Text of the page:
• Research on Humanities and Social Sciences www.iiste.orgISSN 2222-1719 (Paper) ISSN 2222-2863 (Online)Vol 2, No.8, 2012unemployment. Education policy makers must find ways of incorporating entrepreneurship into the school curricula.Raptopoulos (2010) notes as follows: Successful entrepreneurs are not only out of business school; there are students of biology, education, and English. All students should have the opportunity to decide if entrepreneurship is something they might want to have in their future.It might no longer suffice to study entrepreneurship in isolation as innovation, as well as entrepreneurship has to beradically infused in schools to help nurture new generational innovators who might be able to contribute to nationaleconomy upon graduation without depending to be employed. The idea is to graduate potential employers of abundantlabor market. It is equally a means of addressing some of the socio-economic anomalies that have bedeviled Nigeria.ReferencesAllen, K.R. (1999). Launching new ventures: An entrepreneurial approach. Boston: Houghton Mifflin Company.Downs, C. (2010). Learning through entrepreneurship: infusing immigrant entrepreneurial knowledge toentrepreneurship education for students and SMEs. Rerieved fromLancaster.academia.edu/…/Learning_through_entrpreneurship on September 9, 2012.Duenning, T. and Sherrill, W. (2006).Entrepreneurism: Entering entrepreneurship from a business process perspective.Ohio: Atomic Dog Publishing.Global Business Summitt Report (2011). The role of social entrepreneurship in transforming U.S.A. Public Education.Chicago: Harvard Business School. Retrieved: www,hbsMarriotti, S. (2007). Entrepreneurship: Stating and operating small business. New Jersey: Pearson Educational, Inc.Raptopoulos. L. (2010). How to start a college entrepreneurship club. Retrieved from www. Inc.com ‘…’ successstories > Young Entrepreneurs. On September 9, 2012.Sexton, D. and Bowman-Upton, N. (1991). Entrepreneurship: Creativity and growth. New York: MacMillan PublishingCompany.Zhou, M. and Xu, H. (2012). A review of entrepreneurship education for college students in China. Journal ofAdministrative Sciences, 37, 82-98Zimmerer, T. and Scarborough, N. (2008). Essentials of entrepreneurship and small business management. Upper SaddleRiver, New Jersey: Pearson Prentice Hall.Lansing, M. (2011). A guide for infusing entrepreneurship awareness into vocational education.Retrieved from www.eric.ed.gov/ERICWebPortal/recordDetail?accno... – on September 9 2012 123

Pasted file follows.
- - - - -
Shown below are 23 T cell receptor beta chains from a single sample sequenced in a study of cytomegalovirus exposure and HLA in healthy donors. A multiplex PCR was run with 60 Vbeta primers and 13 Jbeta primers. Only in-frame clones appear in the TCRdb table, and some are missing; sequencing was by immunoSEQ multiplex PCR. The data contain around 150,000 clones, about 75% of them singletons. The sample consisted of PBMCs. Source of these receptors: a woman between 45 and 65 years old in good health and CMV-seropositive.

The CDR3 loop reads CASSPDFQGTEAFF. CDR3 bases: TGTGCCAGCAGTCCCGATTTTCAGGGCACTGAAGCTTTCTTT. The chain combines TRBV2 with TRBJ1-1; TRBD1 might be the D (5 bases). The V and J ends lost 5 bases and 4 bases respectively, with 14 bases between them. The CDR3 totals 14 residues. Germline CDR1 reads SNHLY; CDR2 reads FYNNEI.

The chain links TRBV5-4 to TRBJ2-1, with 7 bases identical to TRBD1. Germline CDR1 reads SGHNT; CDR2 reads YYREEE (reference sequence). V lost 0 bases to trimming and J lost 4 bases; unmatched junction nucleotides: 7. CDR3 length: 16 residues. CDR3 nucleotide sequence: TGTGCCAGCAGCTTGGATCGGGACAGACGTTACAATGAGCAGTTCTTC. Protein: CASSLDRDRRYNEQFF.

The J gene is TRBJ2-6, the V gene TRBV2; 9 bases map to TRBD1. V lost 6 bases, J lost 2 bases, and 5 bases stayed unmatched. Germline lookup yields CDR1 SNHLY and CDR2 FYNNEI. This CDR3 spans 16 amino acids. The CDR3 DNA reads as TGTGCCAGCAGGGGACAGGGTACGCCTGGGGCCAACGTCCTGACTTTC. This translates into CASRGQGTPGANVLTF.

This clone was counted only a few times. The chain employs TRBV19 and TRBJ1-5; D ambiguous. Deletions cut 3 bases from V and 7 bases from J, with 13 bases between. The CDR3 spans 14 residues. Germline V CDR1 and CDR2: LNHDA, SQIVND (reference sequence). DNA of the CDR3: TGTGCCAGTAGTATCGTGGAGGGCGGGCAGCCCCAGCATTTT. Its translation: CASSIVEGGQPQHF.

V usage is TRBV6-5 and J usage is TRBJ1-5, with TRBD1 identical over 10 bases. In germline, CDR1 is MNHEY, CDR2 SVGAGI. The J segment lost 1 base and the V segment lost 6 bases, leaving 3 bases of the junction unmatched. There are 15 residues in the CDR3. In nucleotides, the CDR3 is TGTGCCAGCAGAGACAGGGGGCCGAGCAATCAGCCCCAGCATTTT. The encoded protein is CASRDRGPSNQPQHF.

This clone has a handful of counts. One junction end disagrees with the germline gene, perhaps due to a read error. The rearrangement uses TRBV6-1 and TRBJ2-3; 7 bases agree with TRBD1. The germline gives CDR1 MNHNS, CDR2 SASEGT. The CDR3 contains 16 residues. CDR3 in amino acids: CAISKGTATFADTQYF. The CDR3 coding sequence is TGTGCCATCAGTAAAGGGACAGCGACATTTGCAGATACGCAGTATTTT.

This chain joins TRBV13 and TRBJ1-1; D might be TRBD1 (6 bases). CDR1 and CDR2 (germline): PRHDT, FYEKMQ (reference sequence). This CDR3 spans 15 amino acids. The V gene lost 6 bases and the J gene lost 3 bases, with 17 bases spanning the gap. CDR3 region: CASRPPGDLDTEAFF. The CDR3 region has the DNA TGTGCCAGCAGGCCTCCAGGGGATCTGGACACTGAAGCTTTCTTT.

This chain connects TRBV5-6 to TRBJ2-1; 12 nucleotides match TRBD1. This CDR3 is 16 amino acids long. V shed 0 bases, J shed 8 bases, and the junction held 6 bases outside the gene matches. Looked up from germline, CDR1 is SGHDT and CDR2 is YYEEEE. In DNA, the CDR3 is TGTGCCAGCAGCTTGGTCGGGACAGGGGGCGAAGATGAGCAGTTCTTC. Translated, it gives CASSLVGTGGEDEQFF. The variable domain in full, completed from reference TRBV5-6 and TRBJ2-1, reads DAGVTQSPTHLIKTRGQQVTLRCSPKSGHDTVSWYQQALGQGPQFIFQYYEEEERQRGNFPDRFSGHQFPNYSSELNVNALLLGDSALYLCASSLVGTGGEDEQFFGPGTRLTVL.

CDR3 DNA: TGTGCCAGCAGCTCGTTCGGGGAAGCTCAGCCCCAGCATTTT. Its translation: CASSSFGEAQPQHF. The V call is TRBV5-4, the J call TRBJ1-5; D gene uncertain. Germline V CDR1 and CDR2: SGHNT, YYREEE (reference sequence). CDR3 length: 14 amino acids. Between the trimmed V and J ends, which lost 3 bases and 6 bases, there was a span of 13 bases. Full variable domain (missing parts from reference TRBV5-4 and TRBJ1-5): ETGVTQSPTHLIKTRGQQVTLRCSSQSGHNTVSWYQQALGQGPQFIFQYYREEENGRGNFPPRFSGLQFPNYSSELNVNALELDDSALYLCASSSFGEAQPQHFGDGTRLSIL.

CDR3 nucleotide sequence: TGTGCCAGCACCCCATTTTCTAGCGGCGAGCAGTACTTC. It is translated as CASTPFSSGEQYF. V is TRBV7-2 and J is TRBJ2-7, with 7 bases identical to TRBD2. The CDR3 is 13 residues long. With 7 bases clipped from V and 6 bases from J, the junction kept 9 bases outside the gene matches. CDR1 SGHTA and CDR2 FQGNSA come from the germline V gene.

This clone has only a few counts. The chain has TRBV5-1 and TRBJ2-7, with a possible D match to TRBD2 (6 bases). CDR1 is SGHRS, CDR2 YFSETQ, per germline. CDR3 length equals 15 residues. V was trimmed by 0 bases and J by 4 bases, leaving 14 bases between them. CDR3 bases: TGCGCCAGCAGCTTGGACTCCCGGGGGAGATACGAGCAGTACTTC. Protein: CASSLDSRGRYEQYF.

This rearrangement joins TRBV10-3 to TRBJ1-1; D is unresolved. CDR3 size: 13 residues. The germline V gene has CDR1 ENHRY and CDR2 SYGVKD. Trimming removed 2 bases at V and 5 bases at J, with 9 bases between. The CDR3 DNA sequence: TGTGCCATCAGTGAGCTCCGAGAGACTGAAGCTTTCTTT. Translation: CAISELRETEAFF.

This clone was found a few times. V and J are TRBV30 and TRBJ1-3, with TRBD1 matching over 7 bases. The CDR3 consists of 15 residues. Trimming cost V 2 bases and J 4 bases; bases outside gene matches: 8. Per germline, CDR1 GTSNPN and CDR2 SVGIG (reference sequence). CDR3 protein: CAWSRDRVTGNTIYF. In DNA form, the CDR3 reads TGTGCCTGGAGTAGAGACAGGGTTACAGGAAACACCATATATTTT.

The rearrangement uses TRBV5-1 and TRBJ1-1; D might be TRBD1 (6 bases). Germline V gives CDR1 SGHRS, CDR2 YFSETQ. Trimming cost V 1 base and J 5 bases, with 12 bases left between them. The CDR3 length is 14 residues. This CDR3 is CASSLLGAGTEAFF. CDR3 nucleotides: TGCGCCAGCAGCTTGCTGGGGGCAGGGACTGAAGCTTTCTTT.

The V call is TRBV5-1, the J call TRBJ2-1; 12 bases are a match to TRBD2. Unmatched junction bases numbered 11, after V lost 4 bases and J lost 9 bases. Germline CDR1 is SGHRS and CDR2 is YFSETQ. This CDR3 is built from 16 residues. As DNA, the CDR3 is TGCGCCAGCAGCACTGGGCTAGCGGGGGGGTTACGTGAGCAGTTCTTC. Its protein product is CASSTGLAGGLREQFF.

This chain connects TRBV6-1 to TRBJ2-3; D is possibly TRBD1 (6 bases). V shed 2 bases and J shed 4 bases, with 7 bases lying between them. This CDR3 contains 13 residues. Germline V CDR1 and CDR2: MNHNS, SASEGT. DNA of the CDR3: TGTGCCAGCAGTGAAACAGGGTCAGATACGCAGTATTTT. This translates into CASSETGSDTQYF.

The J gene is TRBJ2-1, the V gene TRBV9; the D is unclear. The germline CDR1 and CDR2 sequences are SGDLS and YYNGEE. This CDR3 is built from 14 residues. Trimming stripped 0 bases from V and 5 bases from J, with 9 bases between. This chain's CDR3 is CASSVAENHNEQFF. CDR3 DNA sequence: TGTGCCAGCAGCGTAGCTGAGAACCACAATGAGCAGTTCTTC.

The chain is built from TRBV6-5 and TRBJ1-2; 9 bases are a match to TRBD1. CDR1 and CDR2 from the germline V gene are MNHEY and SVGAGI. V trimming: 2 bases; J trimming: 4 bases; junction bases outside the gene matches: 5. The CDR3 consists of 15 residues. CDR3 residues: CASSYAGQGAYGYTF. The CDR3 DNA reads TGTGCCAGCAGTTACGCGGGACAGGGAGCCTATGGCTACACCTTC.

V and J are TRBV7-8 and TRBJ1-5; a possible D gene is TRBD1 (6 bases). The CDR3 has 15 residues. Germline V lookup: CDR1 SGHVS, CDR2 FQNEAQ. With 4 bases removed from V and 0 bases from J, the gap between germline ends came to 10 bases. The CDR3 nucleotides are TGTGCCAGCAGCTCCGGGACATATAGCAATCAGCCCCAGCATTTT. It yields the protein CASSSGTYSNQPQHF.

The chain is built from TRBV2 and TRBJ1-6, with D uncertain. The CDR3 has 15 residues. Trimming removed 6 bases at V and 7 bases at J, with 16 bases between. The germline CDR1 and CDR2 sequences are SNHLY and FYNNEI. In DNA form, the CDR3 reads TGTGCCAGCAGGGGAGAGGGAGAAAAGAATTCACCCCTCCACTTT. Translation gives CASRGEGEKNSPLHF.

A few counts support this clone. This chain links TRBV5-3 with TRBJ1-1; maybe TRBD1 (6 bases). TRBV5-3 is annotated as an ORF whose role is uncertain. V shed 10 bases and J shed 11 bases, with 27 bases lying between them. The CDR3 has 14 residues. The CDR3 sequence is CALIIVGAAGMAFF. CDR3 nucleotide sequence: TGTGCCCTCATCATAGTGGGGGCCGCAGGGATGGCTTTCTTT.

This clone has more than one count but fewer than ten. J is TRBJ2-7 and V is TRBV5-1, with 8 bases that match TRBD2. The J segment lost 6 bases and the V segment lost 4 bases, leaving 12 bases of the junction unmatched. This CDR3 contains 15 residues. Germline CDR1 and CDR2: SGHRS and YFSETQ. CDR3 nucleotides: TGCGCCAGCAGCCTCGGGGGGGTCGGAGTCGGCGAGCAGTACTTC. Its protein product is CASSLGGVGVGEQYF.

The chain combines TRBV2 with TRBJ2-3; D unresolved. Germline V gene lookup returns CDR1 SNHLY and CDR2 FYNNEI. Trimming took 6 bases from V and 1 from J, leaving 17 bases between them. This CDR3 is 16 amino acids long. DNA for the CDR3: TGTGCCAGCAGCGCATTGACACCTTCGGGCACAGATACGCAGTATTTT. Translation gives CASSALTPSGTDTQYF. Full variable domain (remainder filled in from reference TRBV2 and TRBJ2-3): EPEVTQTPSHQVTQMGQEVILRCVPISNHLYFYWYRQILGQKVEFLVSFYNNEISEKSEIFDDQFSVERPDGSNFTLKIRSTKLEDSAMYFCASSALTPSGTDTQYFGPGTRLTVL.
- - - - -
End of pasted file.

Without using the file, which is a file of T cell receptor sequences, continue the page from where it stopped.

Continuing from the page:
• This academic article was published by The International Institute for Science,Technology and Education (IISTE). The IISTE is a pioneer in the Open AccessPublishing service based in the U.S. and Europe. The aim of the institute isAccelerating Global Knowledge Sharing.More information about the publisher can be found in the IISTE’s homepage:http://www.iiste.orgThe IISTE is currently hosting more than 30 peer-reviewed academic journals andcollaborating with academic institutions around the world. Prospective authors ofIISTE journals can find the submission instruction on the following page:http://www.iiste.org/Journals/The IISTE editorial team promises to the review and publish all the qualifiedsubmissions in a fast manner. All the journals articles are available online to thereaders all over the world without financial, legal, or technical barriers other thanthose inseparable from gaining access to the internet itself. Printed version of thejournals is also available upon request of readers and authors.IISTE Knowledge Sharing PartnersEBSCO, Index Copernicus, Ulrichs Periodicals Directory, JournalTOCS, PKP OpenArchives Harvester, Bielefeld Academic Search Engine, ElektronischeZeitschriftenbibliothek EZB, Open J-Gate, OCLC WorldCat, Universe DigtialLibrary , NewJour, Google Scholar